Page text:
NFL Rule Change: Open Challenge, No Kickoffs

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By Brittney R. Villalva , Christian Post Reporter
December 6, 2012|4:05 pm
  • Detroit Lions quarterback Matthew Stafford looks to throw a pass against the Chicago Bears during the first quarter of their NFL football game at Soldier Field in Chicago, October 22, 2012.
    (Photo: Reuters/Jeff Haynes)
    Detroit Lions quarterback Matthew Stafford looks to throw a pass against the Chicago Bears during the first quarter of their NFL football game at Soldier Field in Chicago, October 22, 2012.

A "challenge" rule that cost Detroit Lion's coach Jim Schwartz and his team a game recently, could go under review according to reports.

Last Thursday during a matchup between the Lions and the Houston Texans, Schwartz raised a challenge flag on the Texans, while the play was still active. The play led to a touchdown but in response to Scwartz's challenge flag, the Lions were hit with a 15-yard penalty, making it impossible for refs to review the play.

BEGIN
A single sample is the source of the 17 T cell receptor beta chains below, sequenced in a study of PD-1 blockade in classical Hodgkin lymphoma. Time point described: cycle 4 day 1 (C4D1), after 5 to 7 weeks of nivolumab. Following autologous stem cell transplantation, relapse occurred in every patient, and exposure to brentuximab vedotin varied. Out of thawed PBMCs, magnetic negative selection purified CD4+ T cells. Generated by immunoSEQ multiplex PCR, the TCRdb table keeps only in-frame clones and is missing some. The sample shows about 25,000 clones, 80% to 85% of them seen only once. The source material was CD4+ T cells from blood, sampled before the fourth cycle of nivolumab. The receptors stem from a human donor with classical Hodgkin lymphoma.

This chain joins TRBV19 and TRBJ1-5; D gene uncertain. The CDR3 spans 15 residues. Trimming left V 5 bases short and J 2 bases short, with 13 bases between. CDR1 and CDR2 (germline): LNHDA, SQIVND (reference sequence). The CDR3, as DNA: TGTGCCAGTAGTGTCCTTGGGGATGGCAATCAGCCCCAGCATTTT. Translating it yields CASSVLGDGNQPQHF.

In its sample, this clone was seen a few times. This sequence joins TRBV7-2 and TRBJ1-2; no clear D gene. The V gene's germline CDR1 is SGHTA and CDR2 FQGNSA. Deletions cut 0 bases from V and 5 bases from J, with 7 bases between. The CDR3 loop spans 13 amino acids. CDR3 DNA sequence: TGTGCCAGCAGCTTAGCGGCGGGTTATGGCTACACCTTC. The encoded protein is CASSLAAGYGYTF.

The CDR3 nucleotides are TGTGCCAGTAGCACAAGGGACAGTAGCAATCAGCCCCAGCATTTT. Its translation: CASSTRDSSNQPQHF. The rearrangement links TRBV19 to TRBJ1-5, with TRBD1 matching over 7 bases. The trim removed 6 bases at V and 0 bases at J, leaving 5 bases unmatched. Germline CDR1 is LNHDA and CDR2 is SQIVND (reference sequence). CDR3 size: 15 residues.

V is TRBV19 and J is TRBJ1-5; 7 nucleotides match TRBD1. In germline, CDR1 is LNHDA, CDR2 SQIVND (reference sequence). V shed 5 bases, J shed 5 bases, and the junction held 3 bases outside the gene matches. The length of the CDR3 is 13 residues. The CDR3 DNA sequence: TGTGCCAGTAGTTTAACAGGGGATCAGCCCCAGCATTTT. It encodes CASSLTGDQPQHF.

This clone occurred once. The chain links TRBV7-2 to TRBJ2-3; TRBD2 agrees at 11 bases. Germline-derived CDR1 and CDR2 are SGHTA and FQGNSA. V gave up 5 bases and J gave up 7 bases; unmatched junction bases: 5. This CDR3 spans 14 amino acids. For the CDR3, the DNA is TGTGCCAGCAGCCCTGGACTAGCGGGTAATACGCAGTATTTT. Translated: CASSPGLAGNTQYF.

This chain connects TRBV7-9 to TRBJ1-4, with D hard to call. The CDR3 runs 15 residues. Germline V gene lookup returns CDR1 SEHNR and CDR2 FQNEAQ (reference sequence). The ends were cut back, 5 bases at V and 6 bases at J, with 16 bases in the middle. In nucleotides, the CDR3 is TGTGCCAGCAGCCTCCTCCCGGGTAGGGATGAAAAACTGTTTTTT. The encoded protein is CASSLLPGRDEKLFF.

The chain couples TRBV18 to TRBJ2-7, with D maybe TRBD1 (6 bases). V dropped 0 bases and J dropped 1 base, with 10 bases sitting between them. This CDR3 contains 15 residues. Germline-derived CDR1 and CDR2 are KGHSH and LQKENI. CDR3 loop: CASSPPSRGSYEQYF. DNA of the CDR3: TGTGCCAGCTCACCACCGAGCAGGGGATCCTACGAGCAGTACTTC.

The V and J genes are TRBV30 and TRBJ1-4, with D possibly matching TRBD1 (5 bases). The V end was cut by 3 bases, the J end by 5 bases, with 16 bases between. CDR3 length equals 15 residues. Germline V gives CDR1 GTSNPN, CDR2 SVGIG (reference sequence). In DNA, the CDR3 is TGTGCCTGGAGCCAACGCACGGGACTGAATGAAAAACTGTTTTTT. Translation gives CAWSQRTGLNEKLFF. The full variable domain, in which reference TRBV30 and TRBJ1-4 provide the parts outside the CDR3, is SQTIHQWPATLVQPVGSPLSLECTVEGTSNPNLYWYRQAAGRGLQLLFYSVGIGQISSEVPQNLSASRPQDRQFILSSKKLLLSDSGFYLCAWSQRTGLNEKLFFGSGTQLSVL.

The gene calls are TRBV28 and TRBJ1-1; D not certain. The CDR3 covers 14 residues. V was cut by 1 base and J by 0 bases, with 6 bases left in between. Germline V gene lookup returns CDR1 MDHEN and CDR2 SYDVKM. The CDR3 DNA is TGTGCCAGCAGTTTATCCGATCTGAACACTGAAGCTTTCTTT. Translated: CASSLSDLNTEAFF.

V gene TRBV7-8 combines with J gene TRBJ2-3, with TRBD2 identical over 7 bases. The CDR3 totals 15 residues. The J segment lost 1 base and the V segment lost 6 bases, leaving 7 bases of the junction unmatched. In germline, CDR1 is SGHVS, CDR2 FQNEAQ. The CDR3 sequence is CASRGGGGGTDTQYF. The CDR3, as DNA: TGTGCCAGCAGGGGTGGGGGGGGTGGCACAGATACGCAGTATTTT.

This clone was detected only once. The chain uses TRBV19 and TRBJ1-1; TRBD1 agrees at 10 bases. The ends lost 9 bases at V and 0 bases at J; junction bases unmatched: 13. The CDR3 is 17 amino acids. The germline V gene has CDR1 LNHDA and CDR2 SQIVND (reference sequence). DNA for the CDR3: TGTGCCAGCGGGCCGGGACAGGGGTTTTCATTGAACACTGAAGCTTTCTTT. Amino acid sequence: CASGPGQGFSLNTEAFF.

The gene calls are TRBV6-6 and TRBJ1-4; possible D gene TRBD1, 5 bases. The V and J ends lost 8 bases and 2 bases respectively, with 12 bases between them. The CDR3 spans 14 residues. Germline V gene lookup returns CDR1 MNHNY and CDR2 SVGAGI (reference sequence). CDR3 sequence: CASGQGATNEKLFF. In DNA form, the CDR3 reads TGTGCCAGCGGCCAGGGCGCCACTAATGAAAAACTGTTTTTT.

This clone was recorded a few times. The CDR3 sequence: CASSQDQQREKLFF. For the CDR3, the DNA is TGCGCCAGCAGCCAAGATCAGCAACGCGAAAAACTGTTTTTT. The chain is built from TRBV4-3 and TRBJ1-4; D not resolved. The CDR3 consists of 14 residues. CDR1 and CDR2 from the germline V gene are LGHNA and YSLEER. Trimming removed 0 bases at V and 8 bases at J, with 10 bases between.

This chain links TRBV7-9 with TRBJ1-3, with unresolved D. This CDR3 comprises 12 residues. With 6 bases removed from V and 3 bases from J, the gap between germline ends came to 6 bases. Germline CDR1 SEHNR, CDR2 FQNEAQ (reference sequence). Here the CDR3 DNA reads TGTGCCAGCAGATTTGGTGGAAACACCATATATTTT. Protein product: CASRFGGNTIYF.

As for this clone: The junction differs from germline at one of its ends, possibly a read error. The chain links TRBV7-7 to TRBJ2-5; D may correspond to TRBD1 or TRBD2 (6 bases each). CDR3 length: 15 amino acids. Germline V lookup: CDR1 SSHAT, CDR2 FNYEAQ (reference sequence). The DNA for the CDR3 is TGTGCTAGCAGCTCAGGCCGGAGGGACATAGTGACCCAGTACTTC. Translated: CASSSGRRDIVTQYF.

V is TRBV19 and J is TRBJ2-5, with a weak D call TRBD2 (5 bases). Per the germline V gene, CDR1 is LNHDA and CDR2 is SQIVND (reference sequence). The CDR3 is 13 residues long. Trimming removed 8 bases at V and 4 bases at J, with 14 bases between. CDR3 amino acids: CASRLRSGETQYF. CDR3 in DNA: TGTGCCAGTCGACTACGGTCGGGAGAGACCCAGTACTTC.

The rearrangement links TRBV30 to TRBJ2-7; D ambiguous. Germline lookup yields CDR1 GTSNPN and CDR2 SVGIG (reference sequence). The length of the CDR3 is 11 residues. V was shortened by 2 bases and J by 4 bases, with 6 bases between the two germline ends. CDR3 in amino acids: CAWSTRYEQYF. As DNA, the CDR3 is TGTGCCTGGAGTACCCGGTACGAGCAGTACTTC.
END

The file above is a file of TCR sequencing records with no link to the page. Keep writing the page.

Because the play resulted in the team scoring, it was already subject to review. But since the Lions had incurred a foul before the score, it made review impossible due to the so-called "challenge rule" which states: "The Replay Official cannot initiate a review of any ruling against a team that commits a foul that delays the next snap."

But replays indeed revealed that Houston running back Justin Forsett, who was responsible for the 81-yard touchdown, was down by the 8th yard. The Lions lost the game to the Texans on a field goal during over time.

NFL officials are now considering a review of the rule. While it is unlikely that the change will take place mid-season, NFL Commissioner Roger Goodell has said, "We may evaluate it as it relates to the postseason," according to the Detroit Press.

It was initially reported by NFL.com's Ian Rapoport that the change could take place sooner, but that is now unlikely.

In other rule changes, the league is also allegedly considering eliminating kick offs. The idea was suggested by Tampa Bay Buccaneer's head coach Greg Schiano, who suggested that instead, the "team would get the ball on its own 30 yard line," facing a fourth down with 15 yards to go situation, according to Fox news.

 

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